Environmental lawyers urge Poland to obey UNESCO logging warning for Bialowieza Forest

UNESCO has declared that any continued logging in Europe’s last remaining primeval woodlands, the Bialowieza Forest in Poland, will endanger its World Heritage Status.

Non-profit environmental law organisation ClientEarth, which led legal action last year to stop illegal logging in the forest, says the move sends a clear message to the Polish government to put conservation first in Bialowieza.

During this week’s summit in Azerbaijan, the UNESCO World Heritage Committee adopted a decision, which recommends limiting any future logging in Bialowieza Forest to necessary safety measures and activities related to nature conservation.

If Poland fails to comply with these recommendations, the forest will be placed on the List of World Heritage in Danger.

Bialowieza Forest is one of the last remaining natural forests in Europe and has been included on the World Heritage List for forty years because of its exceptional natural value and biodiversity. Yet in recent years its woodlands have suffered significant damage due to intensive logging while it has been managed by State Forests, a government-owned organisation charged with timber production.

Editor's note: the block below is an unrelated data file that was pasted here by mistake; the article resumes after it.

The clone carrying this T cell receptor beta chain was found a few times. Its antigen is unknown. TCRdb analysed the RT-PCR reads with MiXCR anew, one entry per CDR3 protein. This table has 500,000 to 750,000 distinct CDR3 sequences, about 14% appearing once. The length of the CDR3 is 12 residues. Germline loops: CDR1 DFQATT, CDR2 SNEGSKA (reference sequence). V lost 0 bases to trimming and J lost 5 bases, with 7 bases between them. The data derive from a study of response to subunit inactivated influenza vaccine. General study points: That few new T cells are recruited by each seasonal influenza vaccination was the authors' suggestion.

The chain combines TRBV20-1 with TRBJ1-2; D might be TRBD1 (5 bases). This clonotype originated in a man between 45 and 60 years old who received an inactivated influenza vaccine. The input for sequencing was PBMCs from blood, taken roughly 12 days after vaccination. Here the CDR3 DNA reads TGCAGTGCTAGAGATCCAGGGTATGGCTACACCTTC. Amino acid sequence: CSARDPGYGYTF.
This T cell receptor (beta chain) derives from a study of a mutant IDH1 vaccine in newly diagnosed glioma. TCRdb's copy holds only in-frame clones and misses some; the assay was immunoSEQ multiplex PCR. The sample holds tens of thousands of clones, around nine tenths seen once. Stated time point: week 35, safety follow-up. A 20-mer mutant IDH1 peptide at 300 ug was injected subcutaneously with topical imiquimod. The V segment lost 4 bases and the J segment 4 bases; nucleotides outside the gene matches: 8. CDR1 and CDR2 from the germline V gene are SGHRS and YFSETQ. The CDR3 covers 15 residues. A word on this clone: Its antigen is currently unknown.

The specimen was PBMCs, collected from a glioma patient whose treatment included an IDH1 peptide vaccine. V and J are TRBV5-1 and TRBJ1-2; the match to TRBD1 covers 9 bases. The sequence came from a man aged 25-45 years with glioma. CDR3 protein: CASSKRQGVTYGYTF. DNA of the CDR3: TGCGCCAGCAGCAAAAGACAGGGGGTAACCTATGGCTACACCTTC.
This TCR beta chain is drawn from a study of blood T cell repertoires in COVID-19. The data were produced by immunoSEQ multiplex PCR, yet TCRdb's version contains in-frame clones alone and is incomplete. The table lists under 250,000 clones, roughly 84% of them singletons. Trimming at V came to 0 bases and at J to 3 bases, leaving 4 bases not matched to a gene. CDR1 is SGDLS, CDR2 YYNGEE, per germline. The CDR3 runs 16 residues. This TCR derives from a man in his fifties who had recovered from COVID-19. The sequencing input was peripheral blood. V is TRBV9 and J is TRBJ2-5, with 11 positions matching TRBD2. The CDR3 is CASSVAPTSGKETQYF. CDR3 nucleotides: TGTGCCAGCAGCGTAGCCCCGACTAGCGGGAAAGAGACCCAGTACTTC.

ClientEarth wildlife lawyer Agata Szafraniuk said: “The decision of World Heritage Committee sends a clear message to the Polish government: any and all activities in the Bialowieza Forest must put nature conservation first. The only one exception is when human safety might be at risk.

“We hope that Poland’s Ministry of Environment and State Forests will respect the decision. If not, Bialowieza Forest may be put on the List of World Heritage in Danger, which would be an international shame for Poland.”

Logging in Białowieża sparked massive protests and prompted local campaigners to send a complaint to the European Commission. The logging was eventually declared illegal by the Court of Justice of the EU.

Since then, UNESCO has been closely monitoring the situation in the forest. Current recommendations of the World Heritage Committee were based on the findings of IUCN and UNESCO experts who went on a mission to Bialowieza in 2018.

The Committee’s decision comes at a time when State Forests are reportedly finishing preparations to recommence logging in Bialowieza. New logging permits, which will allow them to do so, are awaiting the approval of the Minister of Environment.

-ENDS-

Contact
For English-speaking enquiries: ClientEarth Comms Manager Martin Watters mwatters@clientearth.org +44 (0) 7432107787
For Polish enquiries: ClientEarth Comms & Policy Officer Marta Klimkiewicz mklimkiewicz@clientearth.org

 

About us
ClientEarth is a charity that uses the power of the law to protect people and the planet. We are international lawyers finding practical solutions for the world’s biggest environmental challenges. We are fighting climate change, protecting oceans and wildlife, making forest governance stronger, greening energy, making business more responsible and pushing for government transparency. We believe the law is a tool for positive change. From our offices in London, Brussels, Warsaw, Berlin, Madrid and Beijing, we work on laws throughout their lifetime, from the earliest stages to implementation. And when those laws are broken, we go to court to enforce them.

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